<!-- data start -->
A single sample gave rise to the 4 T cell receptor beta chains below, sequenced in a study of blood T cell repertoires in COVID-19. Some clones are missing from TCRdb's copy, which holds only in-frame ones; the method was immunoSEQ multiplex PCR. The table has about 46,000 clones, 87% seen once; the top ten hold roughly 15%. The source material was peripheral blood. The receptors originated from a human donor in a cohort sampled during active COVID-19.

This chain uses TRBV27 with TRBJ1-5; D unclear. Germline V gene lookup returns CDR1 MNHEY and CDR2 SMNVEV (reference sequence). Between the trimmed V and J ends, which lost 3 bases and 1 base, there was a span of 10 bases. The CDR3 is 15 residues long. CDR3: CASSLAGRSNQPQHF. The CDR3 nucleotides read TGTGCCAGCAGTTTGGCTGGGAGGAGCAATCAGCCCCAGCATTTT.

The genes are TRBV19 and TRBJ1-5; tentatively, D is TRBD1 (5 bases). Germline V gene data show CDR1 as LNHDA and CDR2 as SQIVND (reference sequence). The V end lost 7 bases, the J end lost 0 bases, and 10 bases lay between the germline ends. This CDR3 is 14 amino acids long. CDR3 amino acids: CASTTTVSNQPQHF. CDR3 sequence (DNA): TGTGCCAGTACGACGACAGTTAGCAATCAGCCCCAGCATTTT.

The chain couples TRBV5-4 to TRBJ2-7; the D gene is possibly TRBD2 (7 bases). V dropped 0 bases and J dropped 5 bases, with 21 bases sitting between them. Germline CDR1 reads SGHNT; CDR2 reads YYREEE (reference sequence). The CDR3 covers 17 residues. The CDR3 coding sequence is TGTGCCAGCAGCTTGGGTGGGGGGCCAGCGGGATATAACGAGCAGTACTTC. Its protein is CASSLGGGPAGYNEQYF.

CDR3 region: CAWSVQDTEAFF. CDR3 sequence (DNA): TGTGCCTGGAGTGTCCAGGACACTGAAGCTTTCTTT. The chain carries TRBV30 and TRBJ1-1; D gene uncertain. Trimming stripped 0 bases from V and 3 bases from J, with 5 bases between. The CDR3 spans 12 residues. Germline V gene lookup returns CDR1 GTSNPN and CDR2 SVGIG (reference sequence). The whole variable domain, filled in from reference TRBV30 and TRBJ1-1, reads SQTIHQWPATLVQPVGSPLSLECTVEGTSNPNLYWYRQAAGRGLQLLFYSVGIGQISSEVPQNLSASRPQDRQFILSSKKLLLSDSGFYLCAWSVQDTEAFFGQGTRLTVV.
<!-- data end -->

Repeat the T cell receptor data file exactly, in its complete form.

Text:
A single sample gave rise to the 4 T cell receptor beta chains below, sequenced in a study of blood T cell repertoires in COVID-19. Some clones are missing from TCRdb's copy, which holds only in-frame ones; the method was immunoSEQ multiplex PCR. The table has about 46,000 clones, 87% seen once; the top ten hold roughly 15%. The source material was peripheral blood. The receptors originated from a human donor in a cohort sampled during active COVID-19.

This chain uses TRBV27 with TRBJ1-5; D unclear. Germline V gene lookup returns CDR1 MNHEY and CDR2 SMNVEV (reference sequence). Between the trimmed V and J ends, which lost 3 bases and 1 base, there was a span of 10 bases. The CDR3 is 15 residues long. CDR3: CASSLAGRSNQPQHF. The CDR3 nucleotides read TGTGCCAGCAGTTTGGCTGGGAGGAGCAATCAGCCCCAGCATTTT.

The genes are TRBV19 and TRBJ1-5; tentatively, D is TRBD1 (5 bases). Germline V gene data show CDR1 as LNHDA and CDR2 as SQIVND (reference sequence). The V end lost 7 bases, the J end lost 0 bases, and 10 bases lay between the germline ends. This CDR3 is 14 amino acids long. CDR3 amino acids: CASTTTVSNQPQHF. CDR3 sequence (DNA): TGTGCCAGTACGACGACAGTTAGCAATCAGCCCCAGCATTTT.

The chain couples TRBV5-4 to TRBJ2-7; the D gene is possibly TRBD2 (7 bases). V dropped 0 bases and J dropped 5 bases, with 21 bases sitting between them. Germline CDR1 reads SGHNT; CDR2 reads YYREEE (reference sequence). The CDR3 covers 17 residues. The CDR3 coding sequence is TGTGCCAGCAGCTTGGGTGGGGGGCCAGCGGGATATAACGAGCAGTACTTC. Its protein is CASSLGGGPAGYNEQYF.

CDR3 region: CAWSVQDTEAFF. CDR3 sequence (DNA): TGTGCCTGGAGTGTCCAGGACACTGAAGCTTTCTTT. The chain carries TRBV30 and TRBJ1-1; D gene uncertain. Trimming stripped 0 bases from V and 3 bases from J, with 5 bases between. The CDR3 spans 12 residues. Germline V gene lookup returns CDR1 GTSNPN and CDR2 SVGIG (reference sequence). The whole variable domain, filled in from reference TRBV30 and TRBJ1-1, reads SQTIHQWPATLVQPVGSPLSLECTVEGTSNPNLYWYRQAAGRGLQLLFYSVGIGQISSEVPQNLSASRPQDRQFILSSKKLLLSDSGFYLCAWSVQDTEAFFGQGTRLTVV.